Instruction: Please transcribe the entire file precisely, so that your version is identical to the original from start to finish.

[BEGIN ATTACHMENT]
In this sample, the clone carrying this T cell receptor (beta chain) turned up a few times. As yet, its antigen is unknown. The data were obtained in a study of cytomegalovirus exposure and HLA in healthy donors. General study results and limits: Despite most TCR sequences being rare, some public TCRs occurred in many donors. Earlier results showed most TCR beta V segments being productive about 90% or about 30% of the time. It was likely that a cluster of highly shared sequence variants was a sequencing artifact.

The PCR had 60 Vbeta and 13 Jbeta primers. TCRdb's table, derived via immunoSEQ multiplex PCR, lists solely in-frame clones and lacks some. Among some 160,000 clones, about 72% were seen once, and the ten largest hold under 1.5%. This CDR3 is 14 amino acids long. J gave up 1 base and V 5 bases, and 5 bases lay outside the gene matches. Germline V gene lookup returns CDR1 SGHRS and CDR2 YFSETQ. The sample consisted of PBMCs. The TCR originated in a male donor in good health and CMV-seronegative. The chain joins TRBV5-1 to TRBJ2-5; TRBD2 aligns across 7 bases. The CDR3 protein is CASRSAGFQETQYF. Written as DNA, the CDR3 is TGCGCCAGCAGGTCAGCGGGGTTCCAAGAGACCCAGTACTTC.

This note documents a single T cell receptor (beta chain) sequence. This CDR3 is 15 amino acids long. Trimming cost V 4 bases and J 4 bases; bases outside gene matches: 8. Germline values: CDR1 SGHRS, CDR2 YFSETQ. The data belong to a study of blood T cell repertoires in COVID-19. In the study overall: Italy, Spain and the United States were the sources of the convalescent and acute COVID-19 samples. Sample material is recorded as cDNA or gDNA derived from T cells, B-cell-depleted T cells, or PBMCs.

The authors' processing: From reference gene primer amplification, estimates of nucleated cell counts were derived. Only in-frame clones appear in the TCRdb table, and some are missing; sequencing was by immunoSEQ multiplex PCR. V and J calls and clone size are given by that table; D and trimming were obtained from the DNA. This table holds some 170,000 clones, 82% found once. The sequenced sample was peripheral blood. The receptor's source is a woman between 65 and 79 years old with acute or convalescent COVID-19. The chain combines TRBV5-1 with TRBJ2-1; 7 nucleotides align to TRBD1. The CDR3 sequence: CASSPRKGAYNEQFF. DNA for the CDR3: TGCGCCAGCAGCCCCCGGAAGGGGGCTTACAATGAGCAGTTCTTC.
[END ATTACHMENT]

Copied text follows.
In this sample, the clone carrying this T cell receptor (beta chain) turned up a few times. As yet, its antigen is unknown. The data were obtained in a study of cytomegalovirus exposure and HLA in healthy donors. General study results and limits: Despite most TCR sequences being rare, some public TCRs occurred in many donors. Earlier results showed most TCR beta V segments being productive about 90% or about 30% of the time. It was likely that a cluster of highly shared sequence variants was a sequencing artifact.

The PCR had 60 Vbeta and 13 Jbeta primers. TCRdb's table, derived via immunoSEQ multiplex PCR, lists solely in-frame clones and lacks some. Among some 160,000 clones, about 72% were seen once, and the ten largest hold under 1.5%. This CDR3 is 14 amino acids long. J gave up 1 base and V 5 bases, and 5 bases lay outside the gene matches. Germline V gene lookup returns CDR1 SGHRS and CDR2 YFSETQ. The sample consisted of PBMCs. The TCR originated in a male donor in good health and CMV-seronegative. The chain joins TRBV5-1 to TRBJ2-5; TRBD2 aligns across 7 bases. The CDR3 protein is CASRSAGFQETQYF. Written as DNA, the CDR3 is TGCGCCAGCAGGTCAGCGGGGTTCCAAGAGACCCAGTACTTC.

This note documents a single T cell receptor (beta chain) sequence. This CDR3 is 15 amino acids long. Trimming cost V 4 bases and J 4 bases; bases outside gene matches: 8. Germline values: CDR1 SGHRS, CDR2 YFSETQ. The data belong to a study of blood T cell repertoires in COVID-19. In the study overall: Italy, Spain and the United States were the sources of the convalescent and acute COVID-19 samples. Sample material is recorded as cDNA or gDNA derived from T cells, B-cell-depleted T cells, or PBMCs.

The authors' processing: From reference gene primer amplification, estimates of nucleated cell counts were derived. Only in-frame clones appear in the TCRdb table, and some are missing; sequencing was by immunoSEQ multiplex PCR. V and J calls and clone size are given by that table; D and trimming were obtained from the DNA. This table holds some 170,000 clones, 82% found once. The sequenced sample was peripheral blood. The receptor's source is a woman between 65 and 79 years old with acute or convalescent COVID-19. The chain combines TRBV5-1 with TRBJ2-1; 7 nucleotides align to TRBD1. The CDR3 sequence: CASSPRKGAYNEQFF. DNA for the CDR3: TGCGCCAGCAGCCCCCGGAAGGGGGCTTACAATGAGCAGTTCTTC.